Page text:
off of one thing against another, getting the 'right' position was mainly
just a balancing act and highly subjective, and, at the margins, impossible
to say whether one setting was really better than another. In the end I
just gave up trying to find the optimal setting (and gave up with the bars
as well).

Rich


  #9  
Old March 19th 04, 10:34 AM
Just zis Guy, you know?
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Default Longtitudinal saddle position

On Thu, 18 Mar 2004 21:14:16 -0000, "DavidR"
wrote in message :

That's rubbish. Search the web for "The myth of KOPS", etc.


AASHTA: url:http://www.sheldonbrown.com/kops.html

--
Guy
===
May contain traces of irony. Contents liable to settle after posting.
http://www.chapmancentral.co.uk

88% of helmet statistics are made up, 65% of them at Washington University
  #10  
Old March 19th 04, 11:22 AM
Pete Biggs
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Default Longtitudinal saddle position

Richard Goodman wrote:

I see the 150 stem as
leaving no room for error (although the extra height will make up
some of the difference). If the 175 is too long, the saddle only
needs to move by 20mm.


ONLY!!!! Even 2 to 5mm makes a difference to pedalling position,
let alone 20.


Perhaps I should have inserted a "can" in there.

Well, Pete, all I can say is you must very much in tune with your
innerself - no, sorry, _outer_ self - I had a pair of butterfly
bars and played around with saddle position, stem length, bar angle
etc - and although some positions were more comfortable than others
and I eventually settled on a particular arrangement, I can't
honestly say that I noticed a difference of as little as 2 - 5mm in
any setting as offering a significant benefit in terms of comfort or
pedalling ability. I have certainly not noticed lateral adjustment
of the saddle by those sort of distances making any difference. In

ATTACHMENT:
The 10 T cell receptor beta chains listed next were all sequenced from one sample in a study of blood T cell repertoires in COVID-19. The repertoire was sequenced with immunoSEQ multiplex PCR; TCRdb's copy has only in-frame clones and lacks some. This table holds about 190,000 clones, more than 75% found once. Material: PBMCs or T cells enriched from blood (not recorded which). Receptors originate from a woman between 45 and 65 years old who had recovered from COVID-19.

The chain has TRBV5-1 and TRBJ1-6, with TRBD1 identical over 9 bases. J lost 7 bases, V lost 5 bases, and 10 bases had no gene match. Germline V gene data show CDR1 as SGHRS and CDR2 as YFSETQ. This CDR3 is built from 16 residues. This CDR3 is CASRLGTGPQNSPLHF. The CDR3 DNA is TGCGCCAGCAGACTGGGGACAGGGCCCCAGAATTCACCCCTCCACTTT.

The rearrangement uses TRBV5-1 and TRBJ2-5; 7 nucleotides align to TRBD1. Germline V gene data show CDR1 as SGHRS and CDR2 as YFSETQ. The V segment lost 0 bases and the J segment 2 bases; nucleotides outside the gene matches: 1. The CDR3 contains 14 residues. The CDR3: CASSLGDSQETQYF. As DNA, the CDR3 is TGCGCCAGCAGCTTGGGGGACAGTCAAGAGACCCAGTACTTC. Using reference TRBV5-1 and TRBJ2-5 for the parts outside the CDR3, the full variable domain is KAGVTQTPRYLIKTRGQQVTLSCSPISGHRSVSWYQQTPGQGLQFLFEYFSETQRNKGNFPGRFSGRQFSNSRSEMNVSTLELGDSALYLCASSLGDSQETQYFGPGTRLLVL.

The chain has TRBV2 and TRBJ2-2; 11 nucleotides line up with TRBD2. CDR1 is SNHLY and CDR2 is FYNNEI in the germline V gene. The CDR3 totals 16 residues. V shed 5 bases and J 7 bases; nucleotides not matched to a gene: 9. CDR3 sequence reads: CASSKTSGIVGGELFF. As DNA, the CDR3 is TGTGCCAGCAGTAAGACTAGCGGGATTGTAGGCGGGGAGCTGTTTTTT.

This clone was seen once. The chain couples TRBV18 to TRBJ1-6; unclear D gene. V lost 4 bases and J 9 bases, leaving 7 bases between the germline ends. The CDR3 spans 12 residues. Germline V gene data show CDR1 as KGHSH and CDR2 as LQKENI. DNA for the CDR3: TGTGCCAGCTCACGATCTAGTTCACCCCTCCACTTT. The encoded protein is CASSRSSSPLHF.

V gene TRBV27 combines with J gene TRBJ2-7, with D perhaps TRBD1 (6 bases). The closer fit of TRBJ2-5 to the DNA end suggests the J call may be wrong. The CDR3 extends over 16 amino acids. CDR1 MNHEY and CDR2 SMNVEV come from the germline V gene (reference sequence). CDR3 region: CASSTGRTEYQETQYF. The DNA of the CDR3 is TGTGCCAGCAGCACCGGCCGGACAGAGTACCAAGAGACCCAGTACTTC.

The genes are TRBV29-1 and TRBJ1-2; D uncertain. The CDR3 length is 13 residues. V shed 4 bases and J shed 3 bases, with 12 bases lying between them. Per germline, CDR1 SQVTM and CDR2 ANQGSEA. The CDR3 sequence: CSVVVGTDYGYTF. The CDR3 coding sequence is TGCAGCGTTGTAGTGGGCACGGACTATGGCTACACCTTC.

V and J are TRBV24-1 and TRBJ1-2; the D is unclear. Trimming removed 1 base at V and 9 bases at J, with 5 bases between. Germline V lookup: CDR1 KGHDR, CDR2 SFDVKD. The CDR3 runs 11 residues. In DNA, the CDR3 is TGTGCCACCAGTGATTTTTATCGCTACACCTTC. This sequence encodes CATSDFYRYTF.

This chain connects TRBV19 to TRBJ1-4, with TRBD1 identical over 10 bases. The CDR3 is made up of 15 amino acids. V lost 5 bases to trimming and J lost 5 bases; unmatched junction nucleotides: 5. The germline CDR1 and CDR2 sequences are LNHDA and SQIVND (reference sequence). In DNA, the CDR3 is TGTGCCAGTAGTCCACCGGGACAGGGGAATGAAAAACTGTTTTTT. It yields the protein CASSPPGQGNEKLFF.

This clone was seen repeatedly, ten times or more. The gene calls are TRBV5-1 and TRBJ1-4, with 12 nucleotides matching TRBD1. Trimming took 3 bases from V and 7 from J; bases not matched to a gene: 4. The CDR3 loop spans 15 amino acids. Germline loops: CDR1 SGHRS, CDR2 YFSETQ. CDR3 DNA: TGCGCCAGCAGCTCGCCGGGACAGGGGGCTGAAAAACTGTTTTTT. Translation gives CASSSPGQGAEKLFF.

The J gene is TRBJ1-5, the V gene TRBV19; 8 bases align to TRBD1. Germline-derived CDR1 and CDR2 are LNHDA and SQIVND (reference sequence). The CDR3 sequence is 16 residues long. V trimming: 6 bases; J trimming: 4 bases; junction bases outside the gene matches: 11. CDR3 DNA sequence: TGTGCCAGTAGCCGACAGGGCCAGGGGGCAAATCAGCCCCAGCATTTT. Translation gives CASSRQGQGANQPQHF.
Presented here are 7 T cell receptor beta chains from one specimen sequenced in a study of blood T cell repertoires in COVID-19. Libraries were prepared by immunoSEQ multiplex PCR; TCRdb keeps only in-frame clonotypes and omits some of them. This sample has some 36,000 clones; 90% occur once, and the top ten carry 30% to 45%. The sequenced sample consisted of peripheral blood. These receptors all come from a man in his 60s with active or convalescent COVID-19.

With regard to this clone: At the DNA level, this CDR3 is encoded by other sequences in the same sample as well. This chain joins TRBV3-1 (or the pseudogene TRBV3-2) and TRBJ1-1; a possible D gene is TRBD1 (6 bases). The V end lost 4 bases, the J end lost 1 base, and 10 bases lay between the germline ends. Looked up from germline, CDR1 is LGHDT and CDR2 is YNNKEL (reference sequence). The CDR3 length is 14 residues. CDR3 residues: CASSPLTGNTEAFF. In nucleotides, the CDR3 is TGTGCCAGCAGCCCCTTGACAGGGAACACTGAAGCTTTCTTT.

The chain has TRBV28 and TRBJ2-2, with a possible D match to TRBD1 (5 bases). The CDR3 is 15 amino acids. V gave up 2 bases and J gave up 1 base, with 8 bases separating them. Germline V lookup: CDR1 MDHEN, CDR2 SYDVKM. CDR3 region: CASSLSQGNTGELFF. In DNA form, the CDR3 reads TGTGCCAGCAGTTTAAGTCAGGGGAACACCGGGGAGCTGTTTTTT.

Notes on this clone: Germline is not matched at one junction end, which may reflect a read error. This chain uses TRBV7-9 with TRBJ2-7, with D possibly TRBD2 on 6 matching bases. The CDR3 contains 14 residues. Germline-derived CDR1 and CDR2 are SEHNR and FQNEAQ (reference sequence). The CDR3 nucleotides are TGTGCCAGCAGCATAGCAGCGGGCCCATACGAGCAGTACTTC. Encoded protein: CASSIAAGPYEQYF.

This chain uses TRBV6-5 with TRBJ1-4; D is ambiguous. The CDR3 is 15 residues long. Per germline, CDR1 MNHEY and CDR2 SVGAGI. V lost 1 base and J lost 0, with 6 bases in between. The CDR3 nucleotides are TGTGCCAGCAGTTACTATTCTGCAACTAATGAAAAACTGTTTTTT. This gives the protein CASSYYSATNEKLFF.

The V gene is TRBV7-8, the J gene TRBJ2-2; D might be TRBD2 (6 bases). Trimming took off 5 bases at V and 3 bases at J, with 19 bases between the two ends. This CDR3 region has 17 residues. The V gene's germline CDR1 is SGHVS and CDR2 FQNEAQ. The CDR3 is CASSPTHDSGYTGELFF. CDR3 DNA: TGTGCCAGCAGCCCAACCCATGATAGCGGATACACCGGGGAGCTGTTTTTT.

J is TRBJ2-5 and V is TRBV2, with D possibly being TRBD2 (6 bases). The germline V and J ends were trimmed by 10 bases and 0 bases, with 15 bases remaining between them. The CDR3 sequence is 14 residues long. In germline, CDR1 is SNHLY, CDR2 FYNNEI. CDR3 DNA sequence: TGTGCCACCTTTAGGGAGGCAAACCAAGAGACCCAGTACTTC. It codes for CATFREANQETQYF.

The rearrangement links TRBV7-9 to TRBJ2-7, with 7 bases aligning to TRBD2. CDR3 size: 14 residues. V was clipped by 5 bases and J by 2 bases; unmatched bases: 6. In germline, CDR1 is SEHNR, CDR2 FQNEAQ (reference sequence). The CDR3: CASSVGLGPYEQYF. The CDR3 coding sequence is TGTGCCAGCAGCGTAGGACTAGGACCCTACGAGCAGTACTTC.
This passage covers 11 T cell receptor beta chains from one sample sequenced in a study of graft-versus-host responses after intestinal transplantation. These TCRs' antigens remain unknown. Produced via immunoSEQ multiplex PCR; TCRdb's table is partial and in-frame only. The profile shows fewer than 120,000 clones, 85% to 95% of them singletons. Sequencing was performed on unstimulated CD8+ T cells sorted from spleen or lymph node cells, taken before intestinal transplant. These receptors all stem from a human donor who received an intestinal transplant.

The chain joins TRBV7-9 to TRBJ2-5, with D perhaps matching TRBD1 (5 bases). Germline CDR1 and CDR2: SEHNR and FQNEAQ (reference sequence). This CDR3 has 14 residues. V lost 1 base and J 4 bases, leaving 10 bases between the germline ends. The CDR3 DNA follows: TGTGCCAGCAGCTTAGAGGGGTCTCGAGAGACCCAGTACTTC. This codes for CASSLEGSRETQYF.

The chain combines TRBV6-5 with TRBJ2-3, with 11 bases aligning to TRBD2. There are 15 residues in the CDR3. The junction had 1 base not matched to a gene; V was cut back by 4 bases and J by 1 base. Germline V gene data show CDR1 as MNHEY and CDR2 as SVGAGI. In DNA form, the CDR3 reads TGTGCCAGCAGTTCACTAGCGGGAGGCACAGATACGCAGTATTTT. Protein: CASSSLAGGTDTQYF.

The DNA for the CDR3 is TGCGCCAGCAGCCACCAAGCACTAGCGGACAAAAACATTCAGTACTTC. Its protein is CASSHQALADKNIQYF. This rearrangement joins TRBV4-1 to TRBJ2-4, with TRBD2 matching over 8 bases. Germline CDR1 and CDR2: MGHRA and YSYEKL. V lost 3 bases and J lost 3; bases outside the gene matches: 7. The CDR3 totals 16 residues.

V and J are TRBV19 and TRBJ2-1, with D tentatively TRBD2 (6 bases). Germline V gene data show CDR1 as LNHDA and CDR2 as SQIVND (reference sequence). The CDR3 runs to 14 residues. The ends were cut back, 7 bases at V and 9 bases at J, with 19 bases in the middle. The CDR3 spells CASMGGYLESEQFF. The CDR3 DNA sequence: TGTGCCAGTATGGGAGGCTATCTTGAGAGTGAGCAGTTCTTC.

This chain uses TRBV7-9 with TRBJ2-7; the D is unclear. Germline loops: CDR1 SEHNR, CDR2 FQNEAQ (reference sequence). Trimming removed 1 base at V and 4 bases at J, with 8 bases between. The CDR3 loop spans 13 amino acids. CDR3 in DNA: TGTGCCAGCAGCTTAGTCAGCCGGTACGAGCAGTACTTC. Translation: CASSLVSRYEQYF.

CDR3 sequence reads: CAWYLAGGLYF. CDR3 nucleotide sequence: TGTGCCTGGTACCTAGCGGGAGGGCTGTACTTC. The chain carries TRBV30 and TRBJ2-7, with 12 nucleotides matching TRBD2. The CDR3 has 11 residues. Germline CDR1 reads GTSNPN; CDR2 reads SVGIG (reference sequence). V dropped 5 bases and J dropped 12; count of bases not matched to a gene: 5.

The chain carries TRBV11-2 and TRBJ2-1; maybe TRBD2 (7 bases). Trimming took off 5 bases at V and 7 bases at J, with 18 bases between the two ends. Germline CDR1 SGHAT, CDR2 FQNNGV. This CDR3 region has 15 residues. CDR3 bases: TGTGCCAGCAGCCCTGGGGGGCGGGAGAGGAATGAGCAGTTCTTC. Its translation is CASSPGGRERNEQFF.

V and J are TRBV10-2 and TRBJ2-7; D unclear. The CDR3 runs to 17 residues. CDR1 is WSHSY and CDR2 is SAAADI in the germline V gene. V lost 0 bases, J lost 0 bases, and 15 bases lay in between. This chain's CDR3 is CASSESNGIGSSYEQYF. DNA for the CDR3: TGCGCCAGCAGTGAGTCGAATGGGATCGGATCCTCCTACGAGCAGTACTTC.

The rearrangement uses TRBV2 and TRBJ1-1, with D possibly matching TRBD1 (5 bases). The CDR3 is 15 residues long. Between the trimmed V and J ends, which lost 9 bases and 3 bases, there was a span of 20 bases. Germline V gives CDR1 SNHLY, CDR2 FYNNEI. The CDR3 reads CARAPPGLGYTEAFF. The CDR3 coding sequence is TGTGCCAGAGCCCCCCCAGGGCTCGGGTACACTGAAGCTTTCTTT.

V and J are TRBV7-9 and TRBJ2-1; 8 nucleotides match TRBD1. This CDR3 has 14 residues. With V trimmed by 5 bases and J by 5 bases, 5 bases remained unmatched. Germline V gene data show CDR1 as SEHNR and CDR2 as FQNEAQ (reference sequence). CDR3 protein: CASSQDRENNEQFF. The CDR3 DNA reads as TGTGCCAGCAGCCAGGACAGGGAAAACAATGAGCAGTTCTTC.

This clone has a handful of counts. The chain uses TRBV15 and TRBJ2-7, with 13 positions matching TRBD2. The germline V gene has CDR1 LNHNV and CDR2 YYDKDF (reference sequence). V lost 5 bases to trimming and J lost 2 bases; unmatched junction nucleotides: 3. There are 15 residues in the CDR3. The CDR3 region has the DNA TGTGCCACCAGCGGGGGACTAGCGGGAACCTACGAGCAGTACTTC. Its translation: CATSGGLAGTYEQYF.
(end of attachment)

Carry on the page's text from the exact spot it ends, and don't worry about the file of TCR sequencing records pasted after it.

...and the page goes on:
terms of the bars, I found whatever change meant a trade off of one
thing against another, getting the 'right' position was mainly just a
balancing act and highly subjective, and, at the margins, impossible
to say whether one setting was really better than another. In the
end I just gave up trying to find the optimal setting (and gave up
with the bars as well).


I appreciate that different people are sensitive to different amounts of
variation (although the amounts can lessen as one becomes closer to the
ideal position*) but I think the principle is still good: set saddle so
it's right for pedalling then worry about reach to bars afterwards. In
the OP's case, the compensation required could end up even more than the
quoted 20mm (and I think 20mm is dodgy enough).

Personally, I was experimenting just the other day with a new saddle and
found 5mm adjustments made a significant difference to how comfortable my
outer self felt! And I've previously experimented with simultanous stem
and saddle settings: saddle forwards 10mm with stem longer by 10mm does
not feel the same as saddle and stem back by 10mm.

Another factor that we've forgotten to mention is steering and handling.
Things can get weird when the stem is extremely long: sluggish steering
and pedalling whilst standing may become awkward.

* If you're way out to start with, with any factor (saddle
height/reach/whatever), then yes 5 or even 10mm might not even be
noticeable at all, but when you've settled on what feels like an almost
perfect position and have become used to it, even a 2mm difference can
result in either an improvement or discomfort... in my experience anyway.

~PB